Chillin’ With Family & Friends

Collage of 3 photos.  On the left and top right, a families ice fishing.  On bottom right, two children ice fishing at Selawik National Wildlife Refuge in Alaska
Ice fishing is invigorating winter fun across the country, including at Upper Mississippi River National Wildlife and Fish Refuge, left and top right, and at Selawik National Wildlife Refuge, bottom right. (Photos: USFWS)

What brings a woman — reared on the Gulf Coast of Mississippi, with the lilt of her regional roots still in her voice — to ice-fish in mid-February at Minnesota’s Winona District, a part of Upper Mississippi River National Wildlife and Fish Refuge?

Yes, she’s the project leader of the refuge that touches Wisconsin, Iowa, Illinois and Minnesota. But that’s not the answer.

“It was the first winter that we lived in Wisconsin, my son was four, and the refuge was offering a free clinic to introduce kids to the sport,” says Sabrina Chandler. “He loved it. Because when the fish aren’t biting, he could build a snowman on the ice.”

More motivating: Ice fishing is very social in a season when people can feel cooped up at home. People bring their fish cookers, and it’s “kind of a party,” Chandler says. “More important than catching fish, it’s spending time outdoors.”



Bluegills and crappies that were caught at South Dakota’s Waubay National Wildlife Refuge

In addition to refreshing recreation, ice fishing can provide a healthy harvest. Bluegills and crappies are among the species that can be caught at South Dakota’s Waubay National Wildlife Refuge. (Photo: Thomas Wickstrom/USFWS)


Ice fishing creates family memories. Tom Wickstrom, a U.S. Fish and Wildlife Service biologist at Waubay National Wildlife Refuge in South Dakota, has been ice fishing since he was five years old. “I went with my dad, and he sure didn’t have to drag me!” recalls Wickstrom, who grew up in neighboring Minnesota and has been at Waubay Refuge since 1989.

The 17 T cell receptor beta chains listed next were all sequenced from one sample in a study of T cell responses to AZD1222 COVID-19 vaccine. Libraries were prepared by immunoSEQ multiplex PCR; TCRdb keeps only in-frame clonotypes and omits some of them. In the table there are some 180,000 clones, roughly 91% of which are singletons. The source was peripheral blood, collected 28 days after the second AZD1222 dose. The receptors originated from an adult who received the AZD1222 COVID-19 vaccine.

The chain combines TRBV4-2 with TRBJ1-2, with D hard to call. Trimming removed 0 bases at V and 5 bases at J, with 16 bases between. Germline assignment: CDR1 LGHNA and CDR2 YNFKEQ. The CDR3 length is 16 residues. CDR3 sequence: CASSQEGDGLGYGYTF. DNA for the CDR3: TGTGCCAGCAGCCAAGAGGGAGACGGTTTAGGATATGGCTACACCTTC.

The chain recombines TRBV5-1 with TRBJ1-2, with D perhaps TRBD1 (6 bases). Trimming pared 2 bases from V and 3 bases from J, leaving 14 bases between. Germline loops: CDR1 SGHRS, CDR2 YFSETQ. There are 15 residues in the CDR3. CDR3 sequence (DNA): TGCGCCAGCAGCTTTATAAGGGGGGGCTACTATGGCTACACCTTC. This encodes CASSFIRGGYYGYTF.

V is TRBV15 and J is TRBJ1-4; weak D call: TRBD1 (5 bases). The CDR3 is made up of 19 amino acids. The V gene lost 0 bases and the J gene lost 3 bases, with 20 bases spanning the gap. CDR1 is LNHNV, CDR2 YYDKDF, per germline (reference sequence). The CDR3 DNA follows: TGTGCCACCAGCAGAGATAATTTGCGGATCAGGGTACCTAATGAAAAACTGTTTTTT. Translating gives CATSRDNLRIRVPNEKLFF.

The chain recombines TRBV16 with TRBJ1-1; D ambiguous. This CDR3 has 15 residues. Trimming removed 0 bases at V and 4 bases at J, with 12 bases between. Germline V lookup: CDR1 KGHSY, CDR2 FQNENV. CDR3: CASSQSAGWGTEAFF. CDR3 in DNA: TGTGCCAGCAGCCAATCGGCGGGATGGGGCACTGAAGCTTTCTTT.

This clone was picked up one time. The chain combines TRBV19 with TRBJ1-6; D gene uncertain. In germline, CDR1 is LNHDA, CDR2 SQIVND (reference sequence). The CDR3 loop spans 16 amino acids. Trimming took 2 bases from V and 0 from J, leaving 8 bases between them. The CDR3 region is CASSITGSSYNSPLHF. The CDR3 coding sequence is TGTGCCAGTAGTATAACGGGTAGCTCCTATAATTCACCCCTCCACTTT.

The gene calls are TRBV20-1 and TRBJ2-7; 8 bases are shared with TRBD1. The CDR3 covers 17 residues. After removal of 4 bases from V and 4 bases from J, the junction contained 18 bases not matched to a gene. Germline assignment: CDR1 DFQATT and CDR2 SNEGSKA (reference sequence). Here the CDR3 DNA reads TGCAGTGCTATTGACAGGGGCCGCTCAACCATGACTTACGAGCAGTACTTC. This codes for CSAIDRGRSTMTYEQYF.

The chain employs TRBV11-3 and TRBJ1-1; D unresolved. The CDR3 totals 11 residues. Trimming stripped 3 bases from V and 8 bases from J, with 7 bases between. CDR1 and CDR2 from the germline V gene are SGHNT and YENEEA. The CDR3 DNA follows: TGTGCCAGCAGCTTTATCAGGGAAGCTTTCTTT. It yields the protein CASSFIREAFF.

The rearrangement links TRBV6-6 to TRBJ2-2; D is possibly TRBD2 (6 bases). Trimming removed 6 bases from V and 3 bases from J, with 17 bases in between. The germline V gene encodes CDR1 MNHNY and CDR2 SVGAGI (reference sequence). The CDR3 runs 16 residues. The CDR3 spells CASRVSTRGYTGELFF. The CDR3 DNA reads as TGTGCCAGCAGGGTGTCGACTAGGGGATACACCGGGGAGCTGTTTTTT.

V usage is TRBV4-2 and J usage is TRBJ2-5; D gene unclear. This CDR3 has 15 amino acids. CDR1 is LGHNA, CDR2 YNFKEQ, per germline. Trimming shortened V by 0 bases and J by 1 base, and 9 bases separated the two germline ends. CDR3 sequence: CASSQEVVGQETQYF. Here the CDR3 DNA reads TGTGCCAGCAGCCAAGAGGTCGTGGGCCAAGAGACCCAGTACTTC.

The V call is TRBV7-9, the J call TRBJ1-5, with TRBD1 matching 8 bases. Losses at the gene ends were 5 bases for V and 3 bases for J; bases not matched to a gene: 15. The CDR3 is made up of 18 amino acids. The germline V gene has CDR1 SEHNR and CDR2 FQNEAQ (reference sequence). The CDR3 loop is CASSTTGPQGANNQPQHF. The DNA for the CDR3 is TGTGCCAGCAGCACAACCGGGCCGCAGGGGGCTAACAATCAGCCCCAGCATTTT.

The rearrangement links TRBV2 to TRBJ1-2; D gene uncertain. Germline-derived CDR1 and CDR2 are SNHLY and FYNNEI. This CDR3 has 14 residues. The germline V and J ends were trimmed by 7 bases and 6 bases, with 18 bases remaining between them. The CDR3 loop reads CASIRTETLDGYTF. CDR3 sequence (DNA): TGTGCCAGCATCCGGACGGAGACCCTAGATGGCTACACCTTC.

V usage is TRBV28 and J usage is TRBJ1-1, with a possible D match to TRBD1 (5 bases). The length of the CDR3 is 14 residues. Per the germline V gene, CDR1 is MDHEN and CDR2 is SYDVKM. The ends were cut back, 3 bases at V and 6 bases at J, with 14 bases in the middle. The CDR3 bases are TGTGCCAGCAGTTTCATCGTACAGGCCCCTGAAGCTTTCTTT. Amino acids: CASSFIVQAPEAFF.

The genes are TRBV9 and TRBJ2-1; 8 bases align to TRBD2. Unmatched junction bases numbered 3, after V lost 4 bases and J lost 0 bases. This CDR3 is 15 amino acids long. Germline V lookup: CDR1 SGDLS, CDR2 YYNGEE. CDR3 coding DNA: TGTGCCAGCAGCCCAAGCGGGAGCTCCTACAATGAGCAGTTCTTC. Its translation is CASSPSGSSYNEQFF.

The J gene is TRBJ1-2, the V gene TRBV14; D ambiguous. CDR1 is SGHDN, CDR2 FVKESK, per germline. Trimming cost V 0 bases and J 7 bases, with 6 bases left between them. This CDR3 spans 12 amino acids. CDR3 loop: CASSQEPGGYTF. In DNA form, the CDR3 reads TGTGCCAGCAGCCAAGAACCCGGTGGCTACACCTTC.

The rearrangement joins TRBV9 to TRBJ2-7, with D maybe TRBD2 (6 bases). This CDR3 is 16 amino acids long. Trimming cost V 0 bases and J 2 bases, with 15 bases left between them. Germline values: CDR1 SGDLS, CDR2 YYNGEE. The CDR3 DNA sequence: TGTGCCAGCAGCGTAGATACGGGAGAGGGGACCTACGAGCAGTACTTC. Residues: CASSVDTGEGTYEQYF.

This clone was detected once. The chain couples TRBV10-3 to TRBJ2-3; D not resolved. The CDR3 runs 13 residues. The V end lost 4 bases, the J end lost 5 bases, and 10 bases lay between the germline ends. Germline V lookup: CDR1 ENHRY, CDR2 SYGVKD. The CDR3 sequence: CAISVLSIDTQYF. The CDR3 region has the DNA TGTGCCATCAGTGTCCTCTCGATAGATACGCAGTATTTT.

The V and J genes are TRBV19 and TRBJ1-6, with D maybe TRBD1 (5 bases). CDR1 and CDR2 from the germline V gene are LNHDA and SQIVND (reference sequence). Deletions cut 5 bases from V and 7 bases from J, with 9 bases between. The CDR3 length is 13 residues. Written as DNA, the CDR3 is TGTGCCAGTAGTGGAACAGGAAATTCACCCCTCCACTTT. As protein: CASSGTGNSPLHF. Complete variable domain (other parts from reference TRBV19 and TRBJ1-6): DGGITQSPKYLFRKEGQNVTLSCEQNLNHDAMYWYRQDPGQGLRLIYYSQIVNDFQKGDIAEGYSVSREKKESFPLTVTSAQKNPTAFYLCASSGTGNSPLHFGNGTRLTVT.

Now he goes ice fishing often, sometimes two or three times each week “if the fish are biting.”  He and his friends have a portable fish house and a heater to stay warm.

In South Dakota, the ice may be thick enough as early as Thanksgiving. It is certainly thick enough – about 18 inches to two feet – by Christmas. At Waubay Refuge, you can catch walleye, perch, northern pick and white bass. “Ice fishing is easier than other fishing because you can just walk out onto the lake, drill a hole and go fishing.”

Ice anglers going to Waubay Refuge can park on the south side of the entrance, take fuel for their portable heaters and walk to their fishing spot. At most national wildlife refuges, including Waubay, visitors are not permitted to drive onto the ice. Check with your local refuge for details.



Anglers enjoy a day on  the ice at Upper Mississippi River National Wildlife and Fish Refuge in  Illinois.

Anglers enjoy a day on the ice at Upper Mississippi River National Wildlife and Fish Refuge in Illinois. As these tips from the Illinois Department of Natural Resources make clear, it’s important to have proper clothing and gear before heading out. (Photo: Stan Bousson)


Here is a sampling of national wildlife refuges and wetland management districts where ice fishing can be great. Check with an individual refuge before you go.





Image of truck driving on the ice on Lake Darling at North  Dakota’s Upper Souris National Wildlife Refuge.

Lake Darling at North Dakota’s Upper Souris National Wildlife Refuge is one of the few places at a national wildlife refuge where vehicles are permitted on the ice. At most refuges, visitors must walk onto the ice. (Photo: North Dakota Game and Fish Department)


Before you go ice fishing at a national wildlife refuge or anywhere, make sure the ice is thick enough to support your weight. In its general ice thickness guidelines, the Minnesota Department of Natural Resources suggests contacting a local bait shop or lakeside resort to ask about ice conditions and, once on the ice, checking it at least every 150 feet as you walk.

More refuges where ice fishing can be excellent:




People ice fishing at Bowdoin Wetland Management District in northeastern Montana.

The more the merrier on the ice at Bowdoin Wetland Management District in northeastern Montana. (Photo: USFWS)


“To those who have never tried it, ice fishing is sometimes looked upon as an oddity, but for others, ice fishing is the best kind of fishing,” says the Michigan Department of Natural Resources on its Ice Fishing, The Coolest Sport Around webpage. “Ice fishing is more than just a way to fill the long days of winter. It’s a chance to breathe the cold, clean winter air, to spend quiet time outdoors with family and friends, and to relax and collect one’s thoughts away from the hustle and bustle of a busy world.”

Where better to do that than at a national wildlife refuge?



Compiled by Martha_Nudel@fws.gov and Bill_OBrian@fws.gov, January 3, 2018